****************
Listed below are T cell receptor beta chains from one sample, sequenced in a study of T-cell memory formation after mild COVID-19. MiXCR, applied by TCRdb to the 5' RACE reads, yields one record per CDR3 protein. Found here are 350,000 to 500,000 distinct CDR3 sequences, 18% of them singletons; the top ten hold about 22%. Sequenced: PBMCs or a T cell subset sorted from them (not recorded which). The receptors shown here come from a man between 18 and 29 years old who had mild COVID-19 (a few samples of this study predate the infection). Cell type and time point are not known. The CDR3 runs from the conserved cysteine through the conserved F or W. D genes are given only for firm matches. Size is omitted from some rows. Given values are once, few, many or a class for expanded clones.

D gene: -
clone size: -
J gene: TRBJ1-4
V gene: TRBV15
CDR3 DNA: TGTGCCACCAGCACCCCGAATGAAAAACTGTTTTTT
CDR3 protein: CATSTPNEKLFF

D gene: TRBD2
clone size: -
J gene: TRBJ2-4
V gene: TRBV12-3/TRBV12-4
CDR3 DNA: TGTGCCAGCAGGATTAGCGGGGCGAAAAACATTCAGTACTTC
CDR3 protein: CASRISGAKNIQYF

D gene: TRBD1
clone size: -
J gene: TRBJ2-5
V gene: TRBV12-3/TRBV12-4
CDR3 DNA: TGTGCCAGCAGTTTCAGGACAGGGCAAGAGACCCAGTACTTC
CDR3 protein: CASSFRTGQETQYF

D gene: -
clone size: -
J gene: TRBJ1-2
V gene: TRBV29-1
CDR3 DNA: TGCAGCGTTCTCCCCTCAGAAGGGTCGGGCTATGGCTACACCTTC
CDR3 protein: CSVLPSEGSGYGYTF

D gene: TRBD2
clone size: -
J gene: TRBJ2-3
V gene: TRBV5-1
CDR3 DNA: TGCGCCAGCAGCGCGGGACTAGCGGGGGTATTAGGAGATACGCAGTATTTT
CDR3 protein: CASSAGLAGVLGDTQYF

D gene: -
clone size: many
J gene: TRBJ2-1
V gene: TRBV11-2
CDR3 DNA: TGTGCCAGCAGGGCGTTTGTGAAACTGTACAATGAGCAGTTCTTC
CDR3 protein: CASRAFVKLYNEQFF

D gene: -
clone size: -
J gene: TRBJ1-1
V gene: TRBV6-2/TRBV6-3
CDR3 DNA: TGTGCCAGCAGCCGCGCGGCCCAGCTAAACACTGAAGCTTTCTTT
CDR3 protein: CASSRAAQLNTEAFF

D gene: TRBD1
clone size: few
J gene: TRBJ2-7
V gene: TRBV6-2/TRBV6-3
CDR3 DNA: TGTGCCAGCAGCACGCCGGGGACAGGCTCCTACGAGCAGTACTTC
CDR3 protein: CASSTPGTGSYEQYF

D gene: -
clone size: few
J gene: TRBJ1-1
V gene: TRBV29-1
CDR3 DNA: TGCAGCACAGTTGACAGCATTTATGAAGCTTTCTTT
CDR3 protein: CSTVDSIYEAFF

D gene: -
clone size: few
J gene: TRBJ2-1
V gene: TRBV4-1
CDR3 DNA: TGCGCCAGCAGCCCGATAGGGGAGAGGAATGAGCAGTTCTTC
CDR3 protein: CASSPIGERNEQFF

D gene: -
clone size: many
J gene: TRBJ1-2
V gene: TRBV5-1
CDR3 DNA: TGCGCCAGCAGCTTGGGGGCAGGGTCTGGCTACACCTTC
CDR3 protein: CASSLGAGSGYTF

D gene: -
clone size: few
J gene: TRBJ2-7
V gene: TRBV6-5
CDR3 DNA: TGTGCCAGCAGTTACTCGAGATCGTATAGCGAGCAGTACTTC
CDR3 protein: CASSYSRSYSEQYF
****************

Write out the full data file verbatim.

Listed below are T cell receptor beta chains from one sample, sequenced in a study of T-cell memory formation after mild COVID-19. MiXCR, applied by TCRdb to the 5' RACE reads, yields one record per CDR3 protein. Found here are 350,000 to 500,000 distinct CDR3 sequences, 18% of them singletons; the top ten hold about 22%. Sequenced: PBMCs or a T cell subset sorted from them (not recorded which). The receptors shown here come from a man between 18 and 29 years old who had mild COVID-19 (a few samples of this study predate the infection). Cell type and time point are not known. The CDR3 runs from the conserved cysteine through the conserved F or W. D genes are given only for firm matches. Size is omitted from some rows. Given values are once, few, many or a class for expanded clones.

D gene: -
clone size: -
J gene: TRBJ1-4
V gene: TRBV15
CDR3 DNA: TGTGCCACCAGCACCCCGAATGAAAAACTGTTTTTT
CDR3 protein: CATSTPNEKLFF

D gene: TRBD2
clone size: -
J gene: TRBJ2-4
V gene: TRBV12-3/TRBV12-4
CDR3 DNA: TGTGCCAGCAGGATTAGCGGGGCGAAAAACATTCAGTACTTC
CDR3 protein: CASRISGAKNIQYF

D gene: TRBD1
clone size: -
J gene: TRBJ2-5
V gene: TRBV12-3/TRBV12-4
CDR3 DNA: TGTGCCAGCAGTTTCAGGACAGGGCAAGAGACCCAGTACTTC
CDR3 protein: CASSFRTGQETQYF

D gene: -
clone size: -
J gene: TRBJ1-2
V gene: TRBV29-1
CDR3 DNA: TGCAGCGTTCTCCCCTCAGAAGGGTCGGGCTATGGCTACACCTTC
CDR3 protein: CSVLPSEGSGYGYTF

D gene: TRBD2
clone size: -
J gene: TRBJ2-3
V gene: TRBV5-1
CDR3 DNA: TGCGCCAGCAGCGCGGGACTAGCGGGGGTATTAGGAGATACGCAGTATTTT
CDR3 protein: CASSAGLAGVLGDTQYF

D gene: -
clone size: many
J gene: TRBJ2-1
V gene: TRBV11-2
CDR3 DNA: TGTGCCAGCAGGGCGTTTGTGAAACTGTACAATGAGCAGTTCTTC
CDR3 protein: CASRAFVKLYNEQFF

D gene: -
clone size: -
J gene: TRBJ1-1
V gene: TRBV6-2/TRBV6-3
CDR3 DNA: TGTGCCAGCAGCCGCGCGGCCCAGCTAAACACTGAAGCTTTCTTT
CDR3 protein: CASSRAAQLNTEAFF

D gene: TRBD1
clone size: few
J gene: TRBJ2-7
V gene: TRBV6-2/TRBV6-3
CDR3 DNA: TGTGCCAGCAGCACGCCGGGGACAGGCTCCTACGAGCAGTACTTC
CDR3 protein: CASSTPGTGSYEQYF

D gene: -
clone size: few
J gene: TRBJ1-1
V gene: TRBV29-1
CDR3 DNA: TGCAGCACAGTTGACAGCATTTATGAAGCTTTCTTT
CDR3 protein: CSTVDSIYEAFF

D gene: -
clone size: few
J gene: TRBJ2-1
V gene: TRBV4-1
CDR3 DNA: TGCGCCAGCAGCCCGATAGGGGAGAGGAATGAGCAGTTCTTC
CDR3 protein: CASSPIGERNEQFF

D gene: -
clone size: many
J gene: TRBJ1-2
V gene: TRBV5-1
CDR3 DNA: TGCGCCAGCAGCTTGGGGGCAGGGTCTGGCTACACCTTC
CDR3 protein: CASSLGAGSGYTF

D gene: -
clone size: few
J gene: TRBJ2-7
V gene: TRBV6-5
CDR3 DNA: TGTGCCAGCAGTTACTCGAGATCGTATAGCGAGCAGTACTTC
CDR3 protein: CASSYSRSYSEQYF